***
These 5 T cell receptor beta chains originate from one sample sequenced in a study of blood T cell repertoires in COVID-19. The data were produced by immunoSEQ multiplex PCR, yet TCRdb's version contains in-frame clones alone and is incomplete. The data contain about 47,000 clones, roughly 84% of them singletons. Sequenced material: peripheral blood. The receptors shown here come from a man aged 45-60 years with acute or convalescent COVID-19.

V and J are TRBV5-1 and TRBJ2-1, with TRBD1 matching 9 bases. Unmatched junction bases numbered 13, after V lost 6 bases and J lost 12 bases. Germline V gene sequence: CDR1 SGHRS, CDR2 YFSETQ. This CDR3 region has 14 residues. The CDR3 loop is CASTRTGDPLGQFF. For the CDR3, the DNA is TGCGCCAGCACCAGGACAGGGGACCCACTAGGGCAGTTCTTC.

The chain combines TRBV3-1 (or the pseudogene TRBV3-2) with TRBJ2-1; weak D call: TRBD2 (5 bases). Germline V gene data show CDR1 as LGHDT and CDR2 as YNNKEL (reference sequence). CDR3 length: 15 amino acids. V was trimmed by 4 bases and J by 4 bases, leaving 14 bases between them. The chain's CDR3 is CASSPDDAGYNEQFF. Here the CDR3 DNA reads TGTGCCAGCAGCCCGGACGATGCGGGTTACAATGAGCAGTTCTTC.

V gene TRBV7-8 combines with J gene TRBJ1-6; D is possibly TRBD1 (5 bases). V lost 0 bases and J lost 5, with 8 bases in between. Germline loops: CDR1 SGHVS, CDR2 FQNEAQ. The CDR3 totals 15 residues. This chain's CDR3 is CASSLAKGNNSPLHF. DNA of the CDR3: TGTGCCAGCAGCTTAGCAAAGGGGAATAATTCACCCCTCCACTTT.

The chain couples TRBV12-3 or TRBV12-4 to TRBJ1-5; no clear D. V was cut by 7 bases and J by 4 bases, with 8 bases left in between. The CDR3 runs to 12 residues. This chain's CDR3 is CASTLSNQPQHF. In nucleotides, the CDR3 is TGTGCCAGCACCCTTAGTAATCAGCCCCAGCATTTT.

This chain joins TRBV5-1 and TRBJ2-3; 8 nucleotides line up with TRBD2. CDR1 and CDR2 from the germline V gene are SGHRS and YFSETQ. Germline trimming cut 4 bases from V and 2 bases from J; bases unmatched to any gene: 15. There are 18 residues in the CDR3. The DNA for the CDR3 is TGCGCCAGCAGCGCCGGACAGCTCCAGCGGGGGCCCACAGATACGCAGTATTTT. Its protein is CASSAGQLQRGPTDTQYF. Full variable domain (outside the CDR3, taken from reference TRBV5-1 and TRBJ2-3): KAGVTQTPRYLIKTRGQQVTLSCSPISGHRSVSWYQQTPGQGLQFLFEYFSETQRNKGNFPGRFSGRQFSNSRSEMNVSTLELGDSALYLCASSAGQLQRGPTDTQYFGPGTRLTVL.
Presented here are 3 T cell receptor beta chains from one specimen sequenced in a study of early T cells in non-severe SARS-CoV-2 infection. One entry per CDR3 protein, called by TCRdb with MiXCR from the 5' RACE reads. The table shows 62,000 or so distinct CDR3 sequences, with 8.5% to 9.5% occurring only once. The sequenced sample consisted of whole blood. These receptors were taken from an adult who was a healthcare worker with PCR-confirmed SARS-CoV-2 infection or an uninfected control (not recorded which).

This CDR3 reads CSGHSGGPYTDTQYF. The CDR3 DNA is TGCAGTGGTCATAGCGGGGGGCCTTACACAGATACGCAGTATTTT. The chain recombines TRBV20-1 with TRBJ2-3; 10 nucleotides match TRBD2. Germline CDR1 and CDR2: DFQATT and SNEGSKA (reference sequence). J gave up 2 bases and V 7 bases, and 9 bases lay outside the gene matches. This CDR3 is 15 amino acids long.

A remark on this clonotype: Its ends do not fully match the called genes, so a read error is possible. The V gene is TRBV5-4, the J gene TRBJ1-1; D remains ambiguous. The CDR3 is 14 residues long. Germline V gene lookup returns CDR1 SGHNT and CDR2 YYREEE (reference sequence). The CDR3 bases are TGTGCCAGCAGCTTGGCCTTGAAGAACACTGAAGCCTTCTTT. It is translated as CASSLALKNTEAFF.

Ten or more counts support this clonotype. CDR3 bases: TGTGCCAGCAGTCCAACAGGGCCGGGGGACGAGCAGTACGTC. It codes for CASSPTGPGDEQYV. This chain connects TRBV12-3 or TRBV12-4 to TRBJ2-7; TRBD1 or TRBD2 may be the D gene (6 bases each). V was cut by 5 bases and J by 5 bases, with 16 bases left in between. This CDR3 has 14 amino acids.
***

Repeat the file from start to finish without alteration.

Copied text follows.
These 5 T cell receptor beta chains originate from one sample sequenced in a study of blood T cell repertoires in COVID-19. The data were produced by immunoSEQ multiplex PCR, yet TCRdb's version contains in-frame clones alone and is incomplete. The data contain about 47,000 clones, roughly 84% of them singletons. Sequenced material: peripheral blood. The receptors shown here come from a man aged 45-60 years with acute or convalescent COVID-19.

V and J are TRBV5-1 and TRBJ2-1, with TRBD1 matching 9 bases. Unmatched junction bases numbered 13, after V lost 6 bases and J lost 12 bases. Germline V gene sequence: CDR1 SGHRS, CDR2 YFSETQ. This CDR3 region has 14 residues. The CDR3 loop is CASTRTGDPLGQFF. For the CDR3, the DNA is TGCGCCAGCACCAGGACAGGGGACCCACTAGGGCAGTTCTTC.

The chain combines TRBV3-1 (or the pseudogene TRBV3-2) with TRBJ2-1; weak D call: TRBD2 (5 bases). Germline V gene data show CDR1 as LGHDT and CDR2 as YNNKEL (reference sequence). CDR3 length: 15 amino acids. V was trimmed by 4 bases and J by 4 bases, leaving 14 bases between them. The chain's CDR3 is CASSPDDAGYNEQFF. Here the CDR3 DNA reads TGTGCCAGCAGCCCGGACGATGCGGGTTACAATGAGCAGTTCTTC.

V gene TRBV7-8 combines with J gene TRBJ1-6; D is possibly TRBD1 (5 bases). V lost 0 bases and J lost 5, with 8 bases in between. Germline loops: CDR1 SGHVS, CDR2 FQNEAQ. The CDR3 totals 15 residues. This chain's CDR3 is CASSLAKGNNSPLHF. DNA of the CDR3: TGTGCCAGCAGCTTAGCAAAGGGGAATAATTCACCCCTCCACTTT.

The chain couples TRBV12-3 or TRBV12-4 to TRBJ1-5; no clear D. V was cut by 7 bases and J by 4 bases, with 8 bases left in between. The CDR3 runs to 12 residues. This chain's CDR3 is CASTLSNQPQHF. In nucleotides, the CDR3 is TGTGCCAGCACCCTTAGTAATCAGCCCCAGCATTTT.

This chain joins TRBV5-1 and TRBJ2-3; 8 nucleotides line up with TRBD2. CDR1 and CDR2 from the germline V gene are SGHRS and YFSETQ. Germline trimming cut 4 bases from V and 2 bases from J; bases unmatched to any gene: 15. There are 18 residues in the CDR3. The DNA for the CDR3 is TGCGCCAGCAGCGCCGGACAGCTCCAGCGGGGGCCCACAGATACGCAGTATTTT. Its protein is CASSAGQLQRGPTDTQYF. Full variable domain (outside the CDR3, taken from reference TRBV5-1 and TRBJ2-3): KAGVTQTPRYLIKTRGQQVTLSCSPISGHRSVSWYQQTPGQGLQFLFEYFSETQRNKGNFPGRFSGRQFSNSRSEMNVSTLELGDSALYLCASSAGQLQRGPTDTQYFGPGTRLTVL.
Presented here are 3 T cell receptor beta chains from one specimen sequenced in a study of early T cells in non-severe SARS-CoV-2 infection. One entry per CDR3 protein, called by TCRdb with MiXCR from the 5' RACE reads. The table shows 62,000 or so distinct CDR3 sequences, with 8.5% to 9.5% occurring only once. The sequenced sample consisted of whole blood. These receptors were taken from an adult who was a healthcare worker with PCR-confirmed SARS-CoV-2 infection or an uninfected control (not recorded which).

This CDR3 reads CSGHSGGPYTDTQYF. The CDR3 DNA is TGCAGTGGTCATAGCGGGGGGCCTTACACAGATACGCAGTATTTT. The chain recombines TRBV20-1 with TRBJ2-3; 10 nucleotides match TRBD2. Germline CDR1 and CDR2: DFQATT and SNEGSKA (reference sequence). J gave up 2 bases and V 7 bases, and 9 bases lay outside the gene matches. This CDR3 is 15 amino acids long.

A remark on this clonotype: Its ends do not fully match the called genes, so a read error is possible. The V gene is TRBV5-4, the J gene TRBJ1-1; D remains ambiguous. The CDR3 is 14 residues long. Germline V gene lookup returns CDR1 SGHNT and CDR2 YYREEE (reference sequence). The CDR3 bases are TGTGCCAGCAGCTTGGCCTTGAAGAACACTGAAGCCTTCTTT. It is translated as CASSLALKNTEAFF.

Ten or more counts support this clonotype. CDR3 bases: TGTGCCAGCAGTCCAACAGGGCCGGGGGACGAGCAGTACGTC. It codes for CASSPTGPGDEQYV. This chain connects TRBV12-3 or TRBV12-4 to TRBJ2-7; TRBD1 or TRBD2 may be the D gene (6 bases each). V was cut by 5 bases and J by 5 bases, with 16 bases left in between. This CDR3 has 14 amino acids.